Every once in a while we get lucky enough to meet super happy people who are just clearly delighted to be able to move forward with a remodel project. Such was the case with these two. From the get-go, these two had a clear and confident direction and they smiled all the way through the process. With the help of Lydia Corser at Greenspace in Santa Cruz, these two pulled off a beautifully successful remodel.
This sink is made of recycled copper by Native Trails, a California company founded an led by a woman. The faucet is made in California by Waterstone and it is available in a myriad of finishes. It does have a long lead time of 3-7 weeks depending on how busy the factory is, so plan early. The glass 2×6 subway tiles are made by FireClay Tile and made from recycled glass. The glass knobs are made by Lewis Dolin Hardware in NY.
Do you know why Native Trails sinks are better and easier to care for than so many other brands? It’s because they heat their recycled copper to 2500 degrees while most other companies do not take that time and heat it to only 1500 degrees. By heating it that additional 1000 degrees, more of the impurities float to the top. It is the impurities that give copper that greenish stigma. In addition, less expensive sinks are often not hand hammered but instead they are made of a sheet of impure copper that is rolled over with a hammered patterned stamp. When created out of a sheet, the copper will usually be polished with a gloss which will often deteriorate leaving shiny and matte areas, some greenish and others not. In contrast, Native Trails sinks are hand hammered. Each strike of the hammer creates a shiny indentation making it look polished when in fact it is not. This makes it way easier to care for.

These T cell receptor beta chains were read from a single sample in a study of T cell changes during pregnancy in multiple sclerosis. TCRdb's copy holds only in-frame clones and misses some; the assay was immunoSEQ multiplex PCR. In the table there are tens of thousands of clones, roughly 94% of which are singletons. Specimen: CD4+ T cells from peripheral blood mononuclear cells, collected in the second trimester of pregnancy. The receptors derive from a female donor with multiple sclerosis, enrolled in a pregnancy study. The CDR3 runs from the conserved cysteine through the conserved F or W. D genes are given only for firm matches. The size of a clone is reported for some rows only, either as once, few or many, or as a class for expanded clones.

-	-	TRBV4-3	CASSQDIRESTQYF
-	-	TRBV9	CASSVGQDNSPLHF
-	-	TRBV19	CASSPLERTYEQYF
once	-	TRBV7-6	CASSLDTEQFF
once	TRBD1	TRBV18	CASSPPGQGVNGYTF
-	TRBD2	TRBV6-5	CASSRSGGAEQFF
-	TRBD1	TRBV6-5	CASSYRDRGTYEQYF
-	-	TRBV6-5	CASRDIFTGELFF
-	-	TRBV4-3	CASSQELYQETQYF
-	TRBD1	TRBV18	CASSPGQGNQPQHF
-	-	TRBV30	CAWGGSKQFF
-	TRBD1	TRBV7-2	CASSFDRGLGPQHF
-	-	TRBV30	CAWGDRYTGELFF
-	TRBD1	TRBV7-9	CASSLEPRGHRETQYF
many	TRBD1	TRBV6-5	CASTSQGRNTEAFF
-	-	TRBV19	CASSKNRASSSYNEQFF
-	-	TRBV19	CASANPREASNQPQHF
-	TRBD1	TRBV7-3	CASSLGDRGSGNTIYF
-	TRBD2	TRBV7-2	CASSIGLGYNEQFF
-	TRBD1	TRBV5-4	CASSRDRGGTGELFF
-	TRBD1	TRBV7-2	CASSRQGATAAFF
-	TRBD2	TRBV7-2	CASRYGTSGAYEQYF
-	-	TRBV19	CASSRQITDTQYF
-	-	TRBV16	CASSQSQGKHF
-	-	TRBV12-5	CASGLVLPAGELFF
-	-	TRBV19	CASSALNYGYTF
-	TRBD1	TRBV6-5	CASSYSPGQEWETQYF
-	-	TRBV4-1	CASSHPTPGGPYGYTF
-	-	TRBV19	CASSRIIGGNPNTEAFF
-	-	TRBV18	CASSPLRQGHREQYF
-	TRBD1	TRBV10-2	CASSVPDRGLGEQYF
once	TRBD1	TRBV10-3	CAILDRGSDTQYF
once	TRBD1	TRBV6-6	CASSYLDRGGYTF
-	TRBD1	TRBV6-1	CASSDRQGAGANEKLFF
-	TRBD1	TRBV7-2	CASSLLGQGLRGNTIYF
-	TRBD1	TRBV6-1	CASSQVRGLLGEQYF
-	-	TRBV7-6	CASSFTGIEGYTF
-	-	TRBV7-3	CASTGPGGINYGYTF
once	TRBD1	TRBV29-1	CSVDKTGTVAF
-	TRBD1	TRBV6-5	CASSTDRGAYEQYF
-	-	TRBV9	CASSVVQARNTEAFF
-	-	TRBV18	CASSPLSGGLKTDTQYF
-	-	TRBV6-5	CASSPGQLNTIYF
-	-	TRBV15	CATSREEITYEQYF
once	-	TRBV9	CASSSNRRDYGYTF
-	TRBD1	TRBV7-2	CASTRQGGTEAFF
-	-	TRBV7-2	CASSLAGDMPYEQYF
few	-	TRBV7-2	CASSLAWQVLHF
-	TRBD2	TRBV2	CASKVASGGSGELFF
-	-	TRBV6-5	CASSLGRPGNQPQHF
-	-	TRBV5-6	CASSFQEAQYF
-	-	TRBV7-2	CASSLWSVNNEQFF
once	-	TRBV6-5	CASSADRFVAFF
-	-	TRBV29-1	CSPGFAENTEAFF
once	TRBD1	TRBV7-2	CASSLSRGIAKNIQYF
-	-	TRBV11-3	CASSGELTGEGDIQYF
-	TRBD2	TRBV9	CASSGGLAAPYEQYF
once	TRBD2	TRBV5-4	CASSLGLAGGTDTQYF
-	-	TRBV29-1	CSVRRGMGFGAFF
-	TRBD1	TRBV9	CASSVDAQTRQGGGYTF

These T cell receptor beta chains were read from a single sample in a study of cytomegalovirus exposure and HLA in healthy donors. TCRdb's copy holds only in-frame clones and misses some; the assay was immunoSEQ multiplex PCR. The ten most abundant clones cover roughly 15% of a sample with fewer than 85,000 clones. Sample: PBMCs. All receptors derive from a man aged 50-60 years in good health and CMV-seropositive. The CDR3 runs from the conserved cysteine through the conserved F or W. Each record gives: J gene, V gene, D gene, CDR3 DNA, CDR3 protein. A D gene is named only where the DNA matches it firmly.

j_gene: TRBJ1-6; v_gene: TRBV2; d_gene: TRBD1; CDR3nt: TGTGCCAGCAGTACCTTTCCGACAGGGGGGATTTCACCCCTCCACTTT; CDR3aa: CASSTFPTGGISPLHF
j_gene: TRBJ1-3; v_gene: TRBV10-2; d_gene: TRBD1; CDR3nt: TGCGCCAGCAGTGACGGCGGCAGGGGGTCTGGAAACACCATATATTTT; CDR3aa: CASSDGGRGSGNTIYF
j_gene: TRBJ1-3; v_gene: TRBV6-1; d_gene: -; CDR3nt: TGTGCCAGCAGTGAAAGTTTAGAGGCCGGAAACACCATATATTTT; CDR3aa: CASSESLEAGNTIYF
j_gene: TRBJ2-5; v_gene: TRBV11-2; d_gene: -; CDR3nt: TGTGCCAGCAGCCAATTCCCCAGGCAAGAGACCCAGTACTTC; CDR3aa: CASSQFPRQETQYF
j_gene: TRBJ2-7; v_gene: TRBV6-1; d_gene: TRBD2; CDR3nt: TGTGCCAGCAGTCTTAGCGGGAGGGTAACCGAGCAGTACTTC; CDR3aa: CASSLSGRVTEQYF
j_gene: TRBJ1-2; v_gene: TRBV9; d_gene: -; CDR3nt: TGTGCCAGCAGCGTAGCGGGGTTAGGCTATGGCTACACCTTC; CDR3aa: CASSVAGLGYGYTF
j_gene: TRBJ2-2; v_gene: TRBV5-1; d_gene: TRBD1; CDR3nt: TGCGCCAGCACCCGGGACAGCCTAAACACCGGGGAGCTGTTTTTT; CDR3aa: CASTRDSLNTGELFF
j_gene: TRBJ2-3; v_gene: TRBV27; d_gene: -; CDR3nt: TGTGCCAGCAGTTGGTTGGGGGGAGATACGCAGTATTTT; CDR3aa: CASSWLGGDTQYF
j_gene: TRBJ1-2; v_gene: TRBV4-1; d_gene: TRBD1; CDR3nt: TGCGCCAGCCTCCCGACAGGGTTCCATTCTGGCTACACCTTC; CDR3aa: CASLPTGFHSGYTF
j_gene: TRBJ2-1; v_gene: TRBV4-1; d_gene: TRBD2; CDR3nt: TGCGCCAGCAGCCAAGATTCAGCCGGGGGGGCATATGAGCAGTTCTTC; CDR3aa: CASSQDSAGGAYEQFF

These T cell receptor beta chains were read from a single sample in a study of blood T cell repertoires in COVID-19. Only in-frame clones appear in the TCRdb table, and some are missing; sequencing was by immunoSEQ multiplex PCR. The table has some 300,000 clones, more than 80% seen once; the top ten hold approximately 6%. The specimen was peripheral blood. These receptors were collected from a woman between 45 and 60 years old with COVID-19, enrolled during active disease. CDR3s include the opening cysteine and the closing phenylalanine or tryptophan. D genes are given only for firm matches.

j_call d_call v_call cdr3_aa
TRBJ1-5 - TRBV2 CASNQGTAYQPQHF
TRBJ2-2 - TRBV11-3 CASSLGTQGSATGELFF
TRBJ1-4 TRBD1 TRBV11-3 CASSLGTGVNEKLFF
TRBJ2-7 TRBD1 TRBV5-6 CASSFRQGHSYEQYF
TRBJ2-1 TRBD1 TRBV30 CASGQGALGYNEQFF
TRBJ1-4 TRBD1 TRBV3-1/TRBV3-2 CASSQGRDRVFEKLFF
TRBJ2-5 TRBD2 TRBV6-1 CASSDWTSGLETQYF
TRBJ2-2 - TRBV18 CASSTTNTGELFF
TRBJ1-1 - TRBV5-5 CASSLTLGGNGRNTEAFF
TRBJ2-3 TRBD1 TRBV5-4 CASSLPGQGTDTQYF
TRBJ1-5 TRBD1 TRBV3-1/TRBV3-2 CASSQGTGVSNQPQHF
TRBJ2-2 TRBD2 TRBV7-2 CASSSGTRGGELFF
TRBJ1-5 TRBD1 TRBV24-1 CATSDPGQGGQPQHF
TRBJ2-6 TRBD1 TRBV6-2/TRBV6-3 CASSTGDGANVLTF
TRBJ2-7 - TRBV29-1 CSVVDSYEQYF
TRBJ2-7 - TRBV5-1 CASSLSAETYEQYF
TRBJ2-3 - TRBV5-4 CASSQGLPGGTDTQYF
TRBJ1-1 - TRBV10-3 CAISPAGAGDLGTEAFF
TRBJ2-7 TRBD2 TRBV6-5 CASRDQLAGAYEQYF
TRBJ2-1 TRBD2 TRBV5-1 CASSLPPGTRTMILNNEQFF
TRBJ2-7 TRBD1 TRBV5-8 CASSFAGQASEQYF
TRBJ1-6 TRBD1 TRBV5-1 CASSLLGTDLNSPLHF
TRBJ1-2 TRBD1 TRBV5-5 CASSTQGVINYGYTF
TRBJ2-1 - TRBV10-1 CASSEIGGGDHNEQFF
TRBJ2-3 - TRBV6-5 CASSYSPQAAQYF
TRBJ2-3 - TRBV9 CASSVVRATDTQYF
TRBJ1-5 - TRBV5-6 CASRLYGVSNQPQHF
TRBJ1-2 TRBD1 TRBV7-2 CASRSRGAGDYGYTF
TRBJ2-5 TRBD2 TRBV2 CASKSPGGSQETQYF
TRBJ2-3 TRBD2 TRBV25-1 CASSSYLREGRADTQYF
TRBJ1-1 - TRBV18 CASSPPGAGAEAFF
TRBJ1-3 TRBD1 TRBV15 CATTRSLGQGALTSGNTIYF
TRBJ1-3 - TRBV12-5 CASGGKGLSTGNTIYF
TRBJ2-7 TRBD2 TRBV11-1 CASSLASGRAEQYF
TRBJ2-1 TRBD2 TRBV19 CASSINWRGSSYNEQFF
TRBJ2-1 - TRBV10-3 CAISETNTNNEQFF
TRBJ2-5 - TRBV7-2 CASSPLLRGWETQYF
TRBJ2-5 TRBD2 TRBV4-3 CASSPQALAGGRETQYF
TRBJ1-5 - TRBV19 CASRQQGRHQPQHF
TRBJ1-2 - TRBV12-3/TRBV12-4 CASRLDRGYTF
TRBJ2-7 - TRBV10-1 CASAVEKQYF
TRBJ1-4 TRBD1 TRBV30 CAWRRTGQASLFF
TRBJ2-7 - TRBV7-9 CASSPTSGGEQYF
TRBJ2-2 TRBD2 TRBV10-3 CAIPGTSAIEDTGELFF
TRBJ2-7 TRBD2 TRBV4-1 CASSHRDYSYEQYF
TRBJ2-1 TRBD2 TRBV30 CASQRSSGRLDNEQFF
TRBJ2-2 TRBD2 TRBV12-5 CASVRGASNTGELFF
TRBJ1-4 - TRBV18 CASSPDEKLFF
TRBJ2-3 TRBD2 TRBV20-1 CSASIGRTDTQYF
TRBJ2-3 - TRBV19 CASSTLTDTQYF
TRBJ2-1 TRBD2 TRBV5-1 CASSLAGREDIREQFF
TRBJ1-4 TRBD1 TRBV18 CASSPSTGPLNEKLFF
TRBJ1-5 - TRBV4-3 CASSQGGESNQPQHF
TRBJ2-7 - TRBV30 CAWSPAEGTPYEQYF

Click How Native Trails Sinks are Made for a quick YouTube Video. Note how the metals used are recycled and how the sink is dull before the hammer strike.
We have heard. Yes, we have received the phone calls that the newer kitchen faucets do not have the pressure that the old ones did. We like the kitchen faucets that we sell. But our new restrictions which dictate that the faucets flow at 1.75 gallons per minute, have really affected the way the faucets feel and perform. But, the water situation is dire. And, we know… We used to use our kitchen faucet as a scrubbing device as well. But the fact of the matter is that we should be scrubbing first and then using the water to rinse. Shock!! What?? Yes, I am telling you that you should scrub your dishes and pots with a brush or sponge or… whatever and then use the faucet to rinse. And this also goes for the kitchen sink. It should be scrubbed with a brush or sponge or whatever and the faucet should be used to rinse it. But the pressure of the water should not be used as a scrubbing device. We are in a drought! Sorry to be the naysayer but we really need to be mindful of how much water is coming out of our faucets. And the old ones are real water wasters. These new ones will save at least 30% over an older faucet from 2012 and earlier. And if your faucet is older than 1997 or so, you are really using a lot of water. If you are not ready to buy a new faucet, you could turn the angle stops down under your sink. What is an angle stop? You know, those little handles under the sink that turn the water on and off. You could turn those down to help reduce the flow of water out of the faucet.